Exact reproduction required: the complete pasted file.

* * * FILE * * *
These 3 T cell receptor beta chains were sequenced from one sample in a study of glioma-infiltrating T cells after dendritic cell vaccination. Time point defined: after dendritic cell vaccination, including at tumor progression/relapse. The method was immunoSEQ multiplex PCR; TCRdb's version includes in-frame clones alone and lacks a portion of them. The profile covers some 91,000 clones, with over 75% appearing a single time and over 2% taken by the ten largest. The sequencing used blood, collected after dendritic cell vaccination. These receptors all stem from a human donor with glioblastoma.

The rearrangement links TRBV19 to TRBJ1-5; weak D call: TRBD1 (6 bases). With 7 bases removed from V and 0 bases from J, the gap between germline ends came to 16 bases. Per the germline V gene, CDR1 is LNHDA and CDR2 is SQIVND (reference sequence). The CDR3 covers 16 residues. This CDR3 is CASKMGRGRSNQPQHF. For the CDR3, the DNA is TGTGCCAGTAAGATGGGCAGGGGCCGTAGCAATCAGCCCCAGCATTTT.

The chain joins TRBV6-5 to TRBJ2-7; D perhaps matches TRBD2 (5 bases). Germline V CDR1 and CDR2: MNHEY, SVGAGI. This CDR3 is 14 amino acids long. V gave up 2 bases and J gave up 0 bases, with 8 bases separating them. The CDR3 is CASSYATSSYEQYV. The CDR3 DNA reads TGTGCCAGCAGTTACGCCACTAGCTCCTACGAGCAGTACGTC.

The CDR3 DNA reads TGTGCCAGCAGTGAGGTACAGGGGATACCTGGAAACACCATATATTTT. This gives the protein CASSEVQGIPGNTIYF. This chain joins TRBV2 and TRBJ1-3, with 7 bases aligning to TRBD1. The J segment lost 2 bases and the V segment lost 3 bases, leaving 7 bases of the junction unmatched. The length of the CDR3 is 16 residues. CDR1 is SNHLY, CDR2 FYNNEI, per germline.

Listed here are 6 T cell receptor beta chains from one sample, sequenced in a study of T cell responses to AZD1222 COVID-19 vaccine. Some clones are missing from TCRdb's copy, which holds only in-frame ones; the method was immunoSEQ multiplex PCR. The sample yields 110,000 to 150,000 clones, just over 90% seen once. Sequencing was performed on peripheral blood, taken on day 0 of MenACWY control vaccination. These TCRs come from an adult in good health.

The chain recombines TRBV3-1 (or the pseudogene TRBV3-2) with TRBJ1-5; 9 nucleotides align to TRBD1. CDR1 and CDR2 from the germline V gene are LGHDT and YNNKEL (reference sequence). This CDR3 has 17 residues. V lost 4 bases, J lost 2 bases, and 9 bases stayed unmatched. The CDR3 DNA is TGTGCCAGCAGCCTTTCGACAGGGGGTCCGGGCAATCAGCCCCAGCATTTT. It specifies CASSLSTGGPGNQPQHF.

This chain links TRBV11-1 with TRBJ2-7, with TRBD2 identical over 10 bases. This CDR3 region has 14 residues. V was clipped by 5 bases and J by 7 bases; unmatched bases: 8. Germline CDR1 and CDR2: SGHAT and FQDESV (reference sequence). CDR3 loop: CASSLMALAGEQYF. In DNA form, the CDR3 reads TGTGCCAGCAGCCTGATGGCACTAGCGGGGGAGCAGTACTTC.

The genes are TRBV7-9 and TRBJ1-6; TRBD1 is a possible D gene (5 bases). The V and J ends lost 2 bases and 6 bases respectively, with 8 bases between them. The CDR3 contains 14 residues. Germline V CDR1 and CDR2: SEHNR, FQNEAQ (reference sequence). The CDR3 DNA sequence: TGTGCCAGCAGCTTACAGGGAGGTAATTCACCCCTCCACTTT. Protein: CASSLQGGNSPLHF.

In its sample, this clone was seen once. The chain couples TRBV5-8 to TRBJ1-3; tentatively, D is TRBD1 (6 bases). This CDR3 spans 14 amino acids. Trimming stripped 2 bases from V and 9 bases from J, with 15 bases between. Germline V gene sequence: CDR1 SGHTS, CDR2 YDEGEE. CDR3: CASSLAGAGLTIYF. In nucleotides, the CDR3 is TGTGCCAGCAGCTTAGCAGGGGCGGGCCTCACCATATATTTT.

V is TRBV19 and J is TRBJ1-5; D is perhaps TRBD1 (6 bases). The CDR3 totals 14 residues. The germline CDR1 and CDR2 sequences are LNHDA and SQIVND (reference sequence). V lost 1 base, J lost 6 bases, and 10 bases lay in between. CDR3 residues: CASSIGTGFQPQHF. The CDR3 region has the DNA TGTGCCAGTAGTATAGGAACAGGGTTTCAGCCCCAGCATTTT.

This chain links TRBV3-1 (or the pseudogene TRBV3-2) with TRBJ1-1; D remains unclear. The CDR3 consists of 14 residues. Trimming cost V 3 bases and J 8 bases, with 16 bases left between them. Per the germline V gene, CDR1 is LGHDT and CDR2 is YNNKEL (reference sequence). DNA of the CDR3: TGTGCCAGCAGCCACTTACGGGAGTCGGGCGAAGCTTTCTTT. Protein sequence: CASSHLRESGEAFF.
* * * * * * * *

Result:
These 3 T cell receptor beta chains were sequenced from one sample in a study of glioma-infiltrating T cells after dendritic cell vaccination. Time point defined: after dendritic cell vaccination, including at tumor progression/relapse. The method was immunoSEQ multiplex PCR; TCRdb's version includes in-frame clones alone and lacks a portion of them. The profile covers some 91,000 clones, with over 75% appearing a single time and over 2% taken by the ten largest. The sequencing used blood, collected after dendritic cell vaccination. These receptors all stem from a human donor with glioblastoma.

The rearrangement links TRBV19 to TRBJ1-5; weak D call: TRBD1 (6 bases). With 7 bases removed from V and 0 bases from J, the gap between germline ends came to 16 bases. Per the germline V gene, CDR1 is LNHDA and CDR2 is SQIVND (reference sequence). The CDR3 covers 16 residues. This CDR3 is CASKMGRGRSNQPQHF. For the CDR3, the DNA is TGTGCCAGTAAGATGGGCAGGGGCCGTAGCAATCAGCCCCAGCATTTT.

The chain joins TRBV6-5 to TRBJ2-7; D perhaps matches TRBD2 (5 bases). Germline V CDR1 and CDR2: MNHEY, SVGAGI. This CDR3 is 14 amino acids long. V gave up 2 bases and J gave up 0 bases, with 8 bases separating them. The CDR3 is CASSYATSSYEQYV. The CDR3 DNA reads TGTGCCAGCAGTTACGCCACTAGCTCCTACGAGCAGTACGTC.

The CDR3 DNA reads TGTGCCAGCAGTGAGGTACAGGGGATACCTGGAAACACCATATATTTT. This gives the protein CASSEVQGIPGNTIYF. This chain joins TRBV2 and TRBJ1-3, with 7 bases aligning to TRBD1. The J segment lost 2 bases and the V segment lost 3 bases, leaving 7 bases of the junction unmatched. The length of the CDR3 is 16 residues. CDR1 is SNHLY, CDR2 FYNNEI, per germline.

Listed here are 6 T cell receptor beta chains from one sample, sequenced in a study of T cell responses to AZD1222 COVID-19 vaccine. Some clones are missing from TCRdb's copy, which holds only in-frame ones; the method was immunoSEQ multiplex PCR. The sample yields 110,000 to 150,000 clones, just over 90% seen once. Sequencing was performed on peripheral blood, taken on day 0 of MenACWY control vaccination. These TCRs come from an adult in good health.

The chain recombines TRBV3-1 (or the pseudogene TRBV3-2) with TRBJ1-5; 9 nucleotides align to TRBD1. CDR1 and CDR2 from the germline V gene are LGHDT and YNNKEL (reference sequence). This CDR3 has 17 residues. V lost 4 bases, J lost 2 bases, and 9 bases stayed unmatched. The CDR3 DNA is TGTGCCAGCAGCCTTTCGACAGGGGGTCCGGGCAATCAGCCCCAGCATTTT. It specifies CASSLSTGGPGNQPQHF.

This chain links TRBV11-1 with TRBJ2-7, with TRBD2 identical over 10 bases. This CDR3 region has 14 residues. V was clipped by 5 bases and J by 7 bases; unmatched bases: 8. Germline CDR1 and CDR2: SGHAT and FQDESV (reference sequence). CDR3 loop: CASSLMALAGEQYF. In DNA form, the CDR3 reads TGTGCCAGCAGCCTGATGGCACTAGCGGGGGAGCAGTACTTC.

The genes are TRBV7-9 and TRBJ1-6; TRBD1 is a possible D gene (5 bases). The V and J ends lost 2 bases and 6 bases respectively, with 8 bases between them. The CDR3 contains 14 residues. Germline V CDR1 and CDR2: SEHNR, FQNEAQ (reference sequence). The CDR3 DNA sequence: TGTGCCAGCAGCTTACAGGGAGGTAATTCACCCCTCCACTTT. Protein: CASSLQGGNSPLHF.

In its sample, this clone was seen once. The chain couples TRBV5-8 to TRBJ1-3; tentatively, D is TRBD1 (6 bases). This CDR3 spans 14 amino acids. Trimming stripped 2 bases from V and 9 bases from J, with 15 bases between. Germline V gene sequence: CDR1 SGHTS, CDR2 YDEGEE. CDR3: CASSLAGAGLTIYF. In nucleotides, the CDR3 is TGTGCCAGCAGCTTAGCAGGGGCGGGCCTCACCATATATTTT.

V is TRBV19 and J is TRBJ1-5; D is perhaps TRBD1 (6 bases). The CDR3 totals 14 residues. The germline CDR1 and CDR2 sequences are LNHDA and SQIVND (reference sequence). V lost 1 base, J lost 6 bases, and 10 bases lay in between. CDR3 residues: CASSIGTGFQPQHF. The CDR3 region has the DNA TGTGCCAGTAGTATAGGAACAGGGTTTCAGCCCCAGCATTTT.

This chain links TRBV3-1 (or the pseudogene TRBV3-2) with TRBJ1-1; D remains unclear. The CDR3 consists of 14 residues. Trimming cost V 3 bases and J 8 bases, with 16 bases left between them. Per the germline V gene, CDR1 is LGHDT and CDR2 is YNNKEL (reference sequence). DNA of the CDR3: TGTGCCAGCAGCCACTTACGGGAGTCGGGCGAAGCTTTCTTT. Protein sequence: CASSHLRESGEAFF.